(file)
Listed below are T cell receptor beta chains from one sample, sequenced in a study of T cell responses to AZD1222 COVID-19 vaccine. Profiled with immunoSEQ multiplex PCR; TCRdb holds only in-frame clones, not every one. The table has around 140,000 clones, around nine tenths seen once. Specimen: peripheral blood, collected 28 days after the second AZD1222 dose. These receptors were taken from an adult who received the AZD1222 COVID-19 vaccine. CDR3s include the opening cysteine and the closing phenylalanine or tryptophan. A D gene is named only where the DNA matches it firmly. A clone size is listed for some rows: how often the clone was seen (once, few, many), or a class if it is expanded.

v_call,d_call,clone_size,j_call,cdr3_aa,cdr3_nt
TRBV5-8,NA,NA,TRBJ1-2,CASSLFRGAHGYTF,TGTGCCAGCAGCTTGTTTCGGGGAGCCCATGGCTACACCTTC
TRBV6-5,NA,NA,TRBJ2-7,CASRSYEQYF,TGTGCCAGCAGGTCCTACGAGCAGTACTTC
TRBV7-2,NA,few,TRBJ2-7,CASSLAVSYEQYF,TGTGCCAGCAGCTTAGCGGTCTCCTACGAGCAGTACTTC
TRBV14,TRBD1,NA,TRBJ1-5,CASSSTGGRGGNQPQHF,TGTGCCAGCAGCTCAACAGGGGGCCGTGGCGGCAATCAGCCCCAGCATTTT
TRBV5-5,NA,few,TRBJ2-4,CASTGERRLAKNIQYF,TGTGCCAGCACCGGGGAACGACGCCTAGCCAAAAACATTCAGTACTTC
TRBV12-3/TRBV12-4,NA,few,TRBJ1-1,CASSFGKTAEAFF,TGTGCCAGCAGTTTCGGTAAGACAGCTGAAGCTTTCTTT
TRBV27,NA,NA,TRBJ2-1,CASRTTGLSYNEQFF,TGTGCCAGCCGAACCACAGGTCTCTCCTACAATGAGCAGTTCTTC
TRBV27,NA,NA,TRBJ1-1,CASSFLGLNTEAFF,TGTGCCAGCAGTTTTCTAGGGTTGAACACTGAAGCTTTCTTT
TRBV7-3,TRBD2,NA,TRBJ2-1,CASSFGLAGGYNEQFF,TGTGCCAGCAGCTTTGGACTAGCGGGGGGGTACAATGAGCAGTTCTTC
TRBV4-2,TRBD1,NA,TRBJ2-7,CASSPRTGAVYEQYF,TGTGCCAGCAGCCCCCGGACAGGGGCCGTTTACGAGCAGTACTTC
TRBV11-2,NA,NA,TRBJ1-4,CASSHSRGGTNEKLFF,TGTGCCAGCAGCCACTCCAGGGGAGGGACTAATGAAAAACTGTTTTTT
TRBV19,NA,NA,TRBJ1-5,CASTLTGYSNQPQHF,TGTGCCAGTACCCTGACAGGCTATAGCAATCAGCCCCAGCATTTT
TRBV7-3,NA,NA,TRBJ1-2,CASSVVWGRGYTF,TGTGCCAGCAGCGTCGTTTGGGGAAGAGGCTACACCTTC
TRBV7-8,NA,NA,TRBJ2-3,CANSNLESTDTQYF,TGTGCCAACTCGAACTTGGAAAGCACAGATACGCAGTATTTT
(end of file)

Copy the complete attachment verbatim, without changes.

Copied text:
Listed below are T cell receptor beta chains from one sample, sequenced in a study of T cell responses to AZD1222 COVID-19 vaccine. Profiled with immunoSEQ multiplex PCR; TCRdb holds only in-frame clones, not every one. The table has around 140,000 clones, around nine tenths seen once. Specimen: peripheral blood, collected 28 days after the second AZD1222 dose. These receptors were taken from an adult who received the AZD1222 COVID-19 vaccine. CDR3s include the opening cysteine and the closing phenylalanine or tryptophan. A D gene is named only where the DNA matches it firmly. A clone size is listed for some rows: how often the clone was seen (once, few, many), or a class if it is expanded.

v_call,d_call,clone_size,j_call,cdr3_aa,cdr3_nt
TRBV5-8,NA,NA,TRBJ1-2,CASSLFRGAHGYTF,TGTGCCAGCAGCTTGTTTCGGGGAGCCCATGGCTACACCTTC
TRBV6-5,NA,NA,TRBJ2-7,CASRSYEQYF,TGTGCCAGCAGGTCCTACGAGCAGTACTTC
TRBV7-2,NA,few,TRBJ2-7,CASSLAVSYEQYF,TGTGCCAGCAGCTTAGCGGTCTCCTACGAGCAGTACTTC
TRBV14,TRBD1,NA,TRBJ1-5,CASSSTGGRGGNQPQHF,TGTGCCAGCAGCTCAACAGGGGGCCGTGGCGGCAATCAGCCCCAGCATTTT
TRBV5-5,NA,few,TRBJ2-4,CASTGERRLAKNIQYF,TGTGCCAGCACCGGGGAACGACGCCTAGCCAAAAACATTCAGTACTTC
TRBV12-3/TRBV12-4,NA,few,TRBJ1-1,CASSFGKTAEAFF,TGTGCCAGCAGTTTCGGTAAGACAGCTGAAGCTTTCTTT
TRBV27,NA,NA,TRBJ2-1,CASRTTGLSYNEQFF,TGTGCCAGCCGAACCACAGGTCTCTCCTACAATGAGCAGTTCTTC
TRBV27,NA,NA,TRBJ1-1,CASSFLGLNTEAFF,TGTGCCAGCAGTTTTCTAGGGTTGAACACTGAAGCTTTCTTT
TRBV7-3,TRBD2,NA,TRBJ2-1,CASSFGLAGGYNEQFF,TGTGCCAGCAGCTTTGGACTAGCGGGGGGGTACAATGAGCAGTTCTTC
TRBV4-2,TRBD1,NA,TRBJ2-7,CASSPRTGAVYEQYF,TGTGCCAGCAGCCCCCGGACAGGGGCCGTTTACGAGCAGTACTTC
TRBV11-2,NA,NA,TRBJ1-4,CASSHSRGGTNEKLFF,TGTGCCAGCAGCCACTCCAGGGGAGGGACTAATGAAAAACTGTTTTTT
TRBV19,NA,NA,TRBJ1-5,CASTLTGYSNQPQHF,TGTGCCAGTACCCTGACAGGCTATAGCAATCAGCCCCAGCATTTT
TRBV7-3,NA,NA,TRBJ1-2,CASSVVWGRGYTF,TGTGCCAGCAGCGTCGTTTGGGGAAGAGGCTACACCTTC
TRBV7-8,NA,NA,TRBJ2-3,CANSNLESTDTQYF,TGTGCCAACTCGAACTTGGAAAGCACAGATACGCAGTATTTT